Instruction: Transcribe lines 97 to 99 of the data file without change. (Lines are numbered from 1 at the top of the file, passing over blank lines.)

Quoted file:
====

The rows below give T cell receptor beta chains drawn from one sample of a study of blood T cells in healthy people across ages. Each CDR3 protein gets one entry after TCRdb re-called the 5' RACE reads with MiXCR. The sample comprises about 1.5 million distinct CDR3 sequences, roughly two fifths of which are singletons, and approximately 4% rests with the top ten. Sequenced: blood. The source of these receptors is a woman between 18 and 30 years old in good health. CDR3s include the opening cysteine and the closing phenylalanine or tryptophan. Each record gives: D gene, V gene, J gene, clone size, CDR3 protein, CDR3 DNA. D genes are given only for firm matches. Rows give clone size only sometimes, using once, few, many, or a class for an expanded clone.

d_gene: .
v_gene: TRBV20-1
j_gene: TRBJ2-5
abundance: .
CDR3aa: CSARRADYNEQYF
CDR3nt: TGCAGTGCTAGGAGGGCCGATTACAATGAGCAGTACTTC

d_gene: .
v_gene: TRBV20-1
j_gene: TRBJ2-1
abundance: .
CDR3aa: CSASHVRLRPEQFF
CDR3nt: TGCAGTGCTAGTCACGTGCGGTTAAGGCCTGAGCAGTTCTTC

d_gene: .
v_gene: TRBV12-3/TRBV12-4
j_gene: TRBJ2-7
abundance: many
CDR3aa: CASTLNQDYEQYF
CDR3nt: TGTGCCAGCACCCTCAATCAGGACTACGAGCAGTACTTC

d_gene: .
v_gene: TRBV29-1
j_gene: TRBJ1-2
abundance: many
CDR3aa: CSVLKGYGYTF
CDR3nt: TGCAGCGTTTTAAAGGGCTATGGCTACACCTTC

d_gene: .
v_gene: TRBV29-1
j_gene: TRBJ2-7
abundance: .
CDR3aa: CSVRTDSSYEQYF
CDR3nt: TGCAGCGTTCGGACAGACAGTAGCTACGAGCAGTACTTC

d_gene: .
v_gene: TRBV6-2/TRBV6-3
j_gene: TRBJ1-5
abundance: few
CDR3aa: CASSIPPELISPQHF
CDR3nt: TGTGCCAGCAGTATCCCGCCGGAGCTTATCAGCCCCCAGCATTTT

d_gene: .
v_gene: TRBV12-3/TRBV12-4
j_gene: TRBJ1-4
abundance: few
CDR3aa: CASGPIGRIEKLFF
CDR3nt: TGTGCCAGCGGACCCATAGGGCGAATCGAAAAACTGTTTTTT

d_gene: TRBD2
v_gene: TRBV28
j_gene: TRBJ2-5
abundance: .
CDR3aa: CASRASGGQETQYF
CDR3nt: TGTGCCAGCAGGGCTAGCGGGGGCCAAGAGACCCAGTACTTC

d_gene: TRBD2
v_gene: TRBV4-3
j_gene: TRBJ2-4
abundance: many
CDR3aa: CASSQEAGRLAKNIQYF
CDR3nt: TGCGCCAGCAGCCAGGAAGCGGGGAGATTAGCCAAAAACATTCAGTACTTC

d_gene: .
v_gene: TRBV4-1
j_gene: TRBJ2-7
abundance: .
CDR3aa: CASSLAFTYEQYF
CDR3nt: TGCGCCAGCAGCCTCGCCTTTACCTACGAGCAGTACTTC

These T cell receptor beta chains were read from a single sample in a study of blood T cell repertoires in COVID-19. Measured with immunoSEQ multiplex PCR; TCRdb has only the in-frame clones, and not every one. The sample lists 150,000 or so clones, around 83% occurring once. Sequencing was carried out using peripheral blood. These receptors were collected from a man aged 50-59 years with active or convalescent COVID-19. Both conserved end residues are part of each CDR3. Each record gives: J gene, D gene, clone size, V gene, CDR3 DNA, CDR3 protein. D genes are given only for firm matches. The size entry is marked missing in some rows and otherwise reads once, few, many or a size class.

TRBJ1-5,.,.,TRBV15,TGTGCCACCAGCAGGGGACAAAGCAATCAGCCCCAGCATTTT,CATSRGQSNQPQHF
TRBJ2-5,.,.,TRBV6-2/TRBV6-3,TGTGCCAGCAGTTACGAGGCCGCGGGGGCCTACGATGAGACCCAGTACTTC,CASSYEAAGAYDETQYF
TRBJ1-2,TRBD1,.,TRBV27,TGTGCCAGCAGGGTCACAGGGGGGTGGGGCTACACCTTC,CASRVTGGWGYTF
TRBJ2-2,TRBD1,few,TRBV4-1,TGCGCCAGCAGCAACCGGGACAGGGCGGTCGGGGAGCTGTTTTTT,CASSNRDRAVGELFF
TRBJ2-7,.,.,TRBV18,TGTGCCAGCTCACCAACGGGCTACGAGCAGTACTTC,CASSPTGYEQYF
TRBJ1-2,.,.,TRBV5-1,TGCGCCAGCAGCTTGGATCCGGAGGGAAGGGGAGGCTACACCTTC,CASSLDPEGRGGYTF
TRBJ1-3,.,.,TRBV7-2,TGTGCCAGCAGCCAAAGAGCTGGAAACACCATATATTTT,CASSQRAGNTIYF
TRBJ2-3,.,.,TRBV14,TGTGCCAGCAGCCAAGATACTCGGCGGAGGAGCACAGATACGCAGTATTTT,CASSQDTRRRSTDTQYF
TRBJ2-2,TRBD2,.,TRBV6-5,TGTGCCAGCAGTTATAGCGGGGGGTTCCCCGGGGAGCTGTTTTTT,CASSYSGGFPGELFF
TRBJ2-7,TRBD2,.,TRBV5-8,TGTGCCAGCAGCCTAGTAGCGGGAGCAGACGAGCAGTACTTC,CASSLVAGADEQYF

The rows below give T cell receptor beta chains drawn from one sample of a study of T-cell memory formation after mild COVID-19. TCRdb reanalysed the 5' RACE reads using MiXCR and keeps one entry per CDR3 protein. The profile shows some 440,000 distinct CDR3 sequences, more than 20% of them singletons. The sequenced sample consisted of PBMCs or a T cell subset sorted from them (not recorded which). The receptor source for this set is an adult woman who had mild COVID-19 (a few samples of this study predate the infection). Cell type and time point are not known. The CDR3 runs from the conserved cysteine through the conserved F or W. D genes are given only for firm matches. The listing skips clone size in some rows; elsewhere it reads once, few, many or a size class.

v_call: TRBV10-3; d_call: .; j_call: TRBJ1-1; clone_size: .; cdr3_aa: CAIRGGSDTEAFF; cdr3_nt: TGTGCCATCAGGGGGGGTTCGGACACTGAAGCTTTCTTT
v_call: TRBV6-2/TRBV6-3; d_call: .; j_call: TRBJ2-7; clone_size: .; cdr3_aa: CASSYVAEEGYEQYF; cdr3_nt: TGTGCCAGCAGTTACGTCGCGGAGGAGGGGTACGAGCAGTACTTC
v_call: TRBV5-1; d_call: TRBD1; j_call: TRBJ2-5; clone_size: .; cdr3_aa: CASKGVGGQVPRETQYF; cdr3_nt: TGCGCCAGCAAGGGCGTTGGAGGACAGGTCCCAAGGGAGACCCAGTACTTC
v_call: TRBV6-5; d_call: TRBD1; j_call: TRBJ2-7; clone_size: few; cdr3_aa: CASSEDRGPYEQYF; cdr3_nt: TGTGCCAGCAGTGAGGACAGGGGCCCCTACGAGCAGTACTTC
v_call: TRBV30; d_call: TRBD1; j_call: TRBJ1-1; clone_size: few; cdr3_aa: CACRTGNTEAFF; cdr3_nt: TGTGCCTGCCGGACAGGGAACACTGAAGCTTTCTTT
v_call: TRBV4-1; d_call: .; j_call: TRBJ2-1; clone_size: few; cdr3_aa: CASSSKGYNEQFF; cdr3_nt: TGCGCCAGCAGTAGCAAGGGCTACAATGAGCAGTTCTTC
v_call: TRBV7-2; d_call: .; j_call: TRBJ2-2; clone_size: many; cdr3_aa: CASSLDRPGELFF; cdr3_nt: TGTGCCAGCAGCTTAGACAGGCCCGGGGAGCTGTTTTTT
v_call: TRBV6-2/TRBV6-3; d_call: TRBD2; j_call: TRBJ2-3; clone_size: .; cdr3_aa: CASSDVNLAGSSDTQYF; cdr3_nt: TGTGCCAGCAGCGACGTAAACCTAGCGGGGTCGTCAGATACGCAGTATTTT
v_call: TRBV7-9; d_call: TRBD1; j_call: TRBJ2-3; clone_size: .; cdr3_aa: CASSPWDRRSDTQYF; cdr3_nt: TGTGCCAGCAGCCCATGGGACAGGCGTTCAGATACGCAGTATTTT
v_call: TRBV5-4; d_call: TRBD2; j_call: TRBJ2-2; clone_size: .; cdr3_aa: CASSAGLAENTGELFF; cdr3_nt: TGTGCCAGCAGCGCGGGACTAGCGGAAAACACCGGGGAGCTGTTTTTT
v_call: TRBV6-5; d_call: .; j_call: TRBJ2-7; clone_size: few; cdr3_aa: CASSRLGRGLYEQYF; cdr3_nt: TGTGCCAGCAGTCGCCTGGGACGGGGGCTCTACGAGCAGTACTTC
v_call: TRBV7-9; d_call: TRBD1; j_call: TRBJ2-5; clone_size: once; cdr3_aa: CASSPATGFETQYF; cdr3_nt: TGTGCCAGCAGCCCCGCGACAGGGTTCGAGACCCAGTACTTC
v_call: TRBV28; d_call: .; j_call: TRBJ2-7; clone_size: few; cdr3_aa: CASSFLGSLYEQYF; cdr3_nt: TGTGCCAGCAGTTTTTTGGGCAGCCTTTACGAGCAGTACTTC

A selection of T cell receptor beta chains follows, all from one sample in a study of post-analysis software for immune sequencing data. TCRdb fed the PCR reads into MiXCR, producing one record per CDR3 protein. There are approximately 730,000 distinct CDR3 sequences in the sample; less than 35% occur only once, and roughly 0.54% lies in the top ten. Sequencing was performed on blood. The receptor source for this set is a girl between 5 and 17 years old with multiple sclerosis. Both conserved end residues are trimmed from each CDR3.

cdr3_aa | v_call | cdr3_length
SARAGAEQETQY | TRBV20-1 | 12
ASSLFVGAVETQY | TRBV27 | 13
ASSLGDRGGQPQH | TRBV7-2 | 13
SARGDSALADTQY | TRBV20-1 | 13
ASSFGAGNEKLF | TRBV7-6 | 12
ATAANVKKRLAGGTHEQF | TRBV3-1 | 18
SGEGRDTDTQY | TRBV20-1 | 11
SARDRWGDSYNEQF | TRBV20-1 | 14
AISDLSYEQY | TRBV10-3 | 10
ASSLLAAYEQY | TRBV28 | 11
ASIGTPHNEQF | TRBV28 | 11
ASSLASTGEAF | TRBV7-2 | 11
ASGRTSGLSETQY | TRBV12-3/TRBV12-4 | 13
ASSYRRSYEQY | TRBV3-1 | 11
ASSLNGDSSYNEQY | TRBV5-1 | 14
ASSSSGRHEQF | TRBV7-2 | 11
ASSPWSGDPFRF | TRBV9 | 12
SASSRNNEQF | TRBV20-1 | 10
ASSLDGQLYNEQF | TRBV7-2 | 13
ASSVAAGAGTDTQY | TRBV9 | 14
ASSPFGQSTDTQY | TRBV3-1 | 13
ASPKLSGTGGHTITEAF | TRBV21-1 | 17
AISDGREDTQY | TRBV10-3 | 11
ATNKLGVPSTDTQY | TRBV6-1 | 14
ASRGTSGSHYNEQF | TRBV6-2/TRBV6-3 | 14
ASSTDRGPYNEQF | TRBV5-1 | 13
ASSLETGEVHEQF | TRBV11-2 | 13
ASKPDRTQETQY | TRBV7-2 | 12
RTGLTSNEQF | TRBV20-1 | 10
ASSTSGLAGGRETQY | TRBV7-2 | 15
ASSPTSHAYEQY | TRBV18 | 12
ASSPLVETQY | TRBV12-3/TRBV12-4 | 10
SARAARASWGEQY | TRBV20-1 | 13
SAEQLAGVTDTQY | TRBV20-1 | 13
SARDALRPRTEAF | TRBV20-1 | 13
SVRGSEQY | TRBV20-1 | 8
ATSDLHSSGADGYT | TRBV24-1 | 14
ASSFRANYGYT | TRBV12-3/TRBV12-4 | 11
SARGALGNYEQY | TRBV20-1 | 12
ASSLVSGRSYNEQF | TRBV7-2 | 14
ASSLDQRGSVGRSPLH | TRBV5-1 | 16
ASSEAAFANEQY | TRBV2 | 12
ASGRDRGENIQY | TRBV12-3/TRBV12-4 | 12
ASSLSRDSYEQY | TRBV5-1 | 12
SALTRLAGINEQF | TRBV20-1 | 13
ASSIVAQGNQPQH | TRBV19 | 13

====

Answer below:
AISDLSYEQY | TRBV10-3 | 10
ASSLLAAYEQY | TRBV28 | 11
ASIGTPHNEQF | TRBV28 | 11